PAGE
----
NEGLECTED memorials to Burton and South Derbyshire war heroes will be refurbished as part of a charity’s campaign.
The Victoria Cross Trust wants to restore the final resting places of Victoria Cross recipients who died as civilians - meaning their plots are not officially maintained and are sometimes left to rot and ruin.
These include a memorial to Frank Roberts at St Wystan’s Church (pictured), in Bretby, and Gresley-born William Beesley, who is buried in Monmouthshire.
The charity was the driving force behind the Mail-backed campaign to restore the grave of Burton war hero William Coltman.
Its chairman Gary Stapleton told the Mail it was hoped work could be completed on the projects by 2018, as long as funds are raised and permission to carry out the work is granted.
This would coincide with Government plans to lay commemorative paving slabs to Victoria Cross recipients in their home towns.
Mr Stapleton said: “Our plan is to make sure every grave is restored to what it should be before the paving slabs are issued.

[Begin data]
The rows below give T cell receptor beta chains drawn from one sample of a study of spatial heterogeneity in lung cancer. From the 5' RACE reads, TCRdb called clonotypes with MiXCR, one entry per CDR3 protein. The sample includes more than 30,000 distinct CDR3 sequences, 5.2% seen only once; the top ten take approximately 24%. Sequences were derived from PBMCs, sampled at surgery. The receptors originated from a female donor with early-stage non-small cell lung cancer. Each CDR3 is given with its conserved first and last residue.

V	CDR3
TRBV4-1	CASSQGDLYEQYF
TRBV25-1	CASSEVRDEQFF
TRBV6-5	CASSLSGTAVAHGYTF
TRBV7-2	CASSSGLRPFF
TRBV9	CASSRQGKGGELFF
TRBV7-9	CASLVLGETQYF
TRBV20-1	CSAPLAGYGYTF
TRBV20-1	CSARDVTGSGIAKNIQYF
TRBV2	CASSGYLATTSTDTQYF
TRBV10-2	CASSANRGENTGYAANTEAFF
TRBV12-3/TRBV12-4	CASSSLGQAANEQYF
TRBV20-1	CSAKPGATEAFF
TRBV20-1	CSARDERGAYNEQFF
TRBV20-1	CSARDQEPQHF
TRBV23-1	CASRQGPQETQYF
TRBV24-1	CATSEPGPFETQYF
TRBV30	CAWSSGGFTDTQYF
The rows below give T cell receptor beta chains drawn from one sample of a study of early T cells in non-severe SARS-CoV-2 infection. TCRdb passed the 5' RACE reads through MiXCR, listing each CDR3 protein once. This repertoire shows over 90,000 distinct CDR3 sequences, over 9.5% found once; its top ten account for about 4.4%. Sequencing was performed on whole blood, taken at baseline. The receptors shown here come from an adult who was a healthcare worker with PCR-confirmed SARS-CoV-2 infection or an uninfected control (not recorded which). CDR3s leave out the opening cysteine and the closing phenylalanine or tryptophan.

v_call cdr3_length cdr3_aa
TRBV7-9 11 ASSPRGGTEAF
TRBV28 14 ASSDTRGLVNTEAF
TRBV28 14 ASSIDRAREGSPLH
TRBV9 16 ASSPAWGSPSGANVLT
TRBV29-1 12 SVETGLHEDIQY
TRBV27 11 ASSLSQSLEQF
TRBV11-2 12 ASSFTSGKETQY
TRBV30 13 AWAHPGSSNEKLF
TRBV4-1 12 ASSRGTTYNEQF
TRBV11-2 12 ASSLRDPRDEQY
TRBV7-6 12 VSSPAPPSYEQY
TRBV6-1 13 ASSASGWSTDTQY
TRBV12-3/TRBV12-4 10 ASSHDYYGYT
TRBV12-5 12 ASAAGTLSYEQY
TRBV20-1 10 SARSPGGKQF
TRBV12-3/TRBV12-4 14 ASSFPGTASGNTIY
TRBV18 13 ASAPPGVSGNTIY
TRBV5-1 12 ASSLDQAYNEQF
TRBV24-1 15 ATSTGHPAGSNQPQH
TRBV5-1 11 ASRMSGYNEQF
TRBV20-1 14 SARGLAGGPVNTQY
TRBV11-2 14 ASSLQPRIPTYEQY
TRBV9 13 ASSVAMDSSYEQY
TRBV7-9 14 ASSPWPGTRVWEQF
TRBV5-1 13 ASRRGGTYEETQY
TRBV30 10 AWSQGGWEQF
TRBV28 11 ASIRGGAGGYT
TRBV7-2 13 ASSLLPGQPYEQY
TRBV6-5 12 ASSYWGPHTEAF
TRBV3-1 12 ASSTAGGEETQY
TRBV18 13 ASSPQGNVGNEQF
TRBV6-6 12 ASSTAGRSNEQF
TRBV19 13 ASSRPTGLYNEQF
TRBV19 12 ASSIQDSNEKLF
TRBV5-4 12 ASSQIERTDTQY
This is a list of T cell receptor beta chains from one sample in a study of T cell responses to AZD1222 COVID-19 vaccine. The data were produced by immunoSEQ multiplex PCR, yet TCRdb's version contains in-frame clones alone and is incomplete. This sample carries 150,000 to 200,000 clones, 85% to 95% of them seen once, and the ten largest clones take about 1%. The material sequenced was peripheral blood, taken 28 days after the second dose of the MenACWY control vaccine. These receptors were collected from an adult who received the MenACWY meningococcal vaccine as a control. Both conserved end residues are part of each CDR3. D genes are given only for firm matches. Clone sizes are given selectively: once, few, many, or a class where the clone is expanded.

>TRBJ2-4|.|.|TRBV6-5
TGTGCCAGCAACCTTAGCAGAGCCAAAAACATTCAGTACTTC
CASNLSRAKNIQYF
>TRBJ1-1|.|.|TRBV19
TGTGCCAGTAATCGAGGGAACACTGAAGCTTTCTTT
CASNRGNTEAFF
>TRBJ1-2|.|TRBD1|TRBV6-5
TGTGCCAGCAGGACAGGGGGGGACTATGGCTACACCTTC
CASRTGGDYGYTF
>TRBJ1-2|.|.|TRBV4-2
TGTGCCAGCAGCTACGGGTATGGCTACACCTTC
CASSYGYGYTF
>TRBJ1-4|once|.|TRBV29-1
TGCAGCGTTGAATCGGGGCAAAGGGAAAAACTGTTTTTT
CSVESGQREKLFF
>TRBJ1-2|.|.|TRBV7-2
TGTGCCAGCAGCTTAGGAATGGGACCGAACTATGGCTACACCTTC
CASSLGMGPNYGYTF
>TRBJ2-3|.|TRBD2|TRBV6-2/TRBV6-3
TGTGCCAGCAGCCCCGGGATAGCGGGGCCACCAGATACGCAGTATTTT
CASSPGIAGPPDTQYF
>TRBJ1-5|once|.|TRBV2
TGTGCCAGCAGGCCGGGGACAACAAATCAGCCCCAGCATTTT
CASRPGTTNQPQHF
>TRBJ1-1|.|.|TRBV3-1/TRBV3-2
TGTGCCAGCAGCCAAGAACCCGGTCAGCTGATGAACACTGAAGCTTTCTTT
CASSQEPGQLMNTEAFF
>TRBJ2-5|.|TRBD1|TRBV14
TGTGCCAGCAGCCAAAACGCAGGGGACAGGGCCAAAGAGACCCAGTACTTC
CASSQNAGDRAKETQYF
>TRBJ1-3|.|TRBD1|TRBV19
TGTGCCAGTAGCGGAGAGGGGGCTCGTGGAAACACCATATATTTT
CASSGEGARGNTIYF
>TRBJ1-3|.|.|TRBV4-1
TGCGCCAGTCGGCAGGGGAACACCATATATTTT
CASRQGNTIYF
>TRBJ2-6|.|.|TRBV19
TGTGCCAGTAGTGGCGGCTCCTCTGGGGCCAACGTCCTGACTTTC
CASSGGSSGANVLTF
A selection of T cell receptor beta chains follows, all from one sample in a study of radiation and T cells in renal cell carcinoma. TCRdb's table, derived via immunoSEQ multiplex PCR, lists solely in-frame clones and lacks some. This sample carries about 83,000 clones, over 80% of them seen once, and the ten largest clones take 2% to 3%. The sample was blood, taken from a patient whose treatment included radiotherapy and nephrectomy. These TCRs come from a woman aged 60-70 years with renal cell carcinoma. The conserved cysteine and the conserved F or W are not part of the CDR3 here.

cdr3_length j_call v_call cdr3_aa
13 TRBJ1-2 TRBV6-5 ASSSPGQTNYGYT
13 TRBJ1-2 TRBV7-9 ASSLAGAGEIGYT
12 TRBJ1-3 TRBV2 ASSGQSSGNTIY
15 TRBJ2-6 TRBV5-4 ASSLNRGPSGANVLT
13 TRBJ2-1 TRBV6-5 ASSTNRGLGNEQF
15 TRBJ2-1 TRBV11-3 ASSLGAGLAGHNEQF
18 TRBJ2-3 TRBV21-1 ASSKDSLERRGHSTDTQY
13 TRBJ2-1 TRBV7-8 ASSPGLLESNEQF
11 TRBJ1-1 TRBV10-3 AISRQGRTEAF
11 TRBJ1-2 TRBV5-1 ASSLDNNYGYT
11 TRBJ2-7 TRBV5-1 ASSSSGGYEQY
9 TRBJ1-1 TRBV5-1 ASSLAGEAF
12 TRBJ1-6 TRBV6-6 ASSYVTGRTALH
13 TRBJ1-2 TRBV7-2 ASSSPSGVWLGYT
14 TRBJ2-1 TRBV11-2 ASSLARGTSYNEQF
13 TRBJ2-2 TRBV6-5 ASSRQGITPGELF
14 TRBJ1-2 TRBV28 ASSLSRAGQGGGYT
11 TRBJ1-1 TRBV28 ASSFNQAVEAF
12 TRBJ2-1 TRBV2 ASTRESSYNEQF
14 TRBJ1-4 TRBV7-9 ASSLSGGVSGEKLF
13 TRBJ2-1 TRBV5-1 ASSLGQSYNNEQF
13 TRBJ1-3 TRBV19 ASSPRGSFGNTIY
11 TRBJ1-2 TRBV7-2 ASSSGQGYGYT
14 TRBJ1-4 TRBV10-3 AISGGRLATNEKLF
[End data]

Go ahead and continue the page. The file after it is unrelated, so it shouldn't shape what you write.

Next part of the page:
“That will be by 2018, subject to the permission and funding.”
Once work on memorials in Britain is completed and funding secured for their maintenance, the charity could then repair work on graves overseas.
This could include that of Ticknall-born John Smith, who is buried in Artillery Cemetery in India.
The Victoria Cross Trust, with the help of Mail readers and Burton’s MP Andrew Griffiths raised £3,000 needed to carry out repair work on William Coltman’s grave, whose plot in St Mark’s Church, Winshill, was rededicated in January.
The Victoria Cross is the highest award for gallantry British and Commonwealth soldiers can receive.
They are made from cannons captured from Russian forces at Sevastopol during the Crimean War in the 19th century.
There are 544 graves of Victoria Cross recipients in the UK, 200 of which were men who fought in the First World War.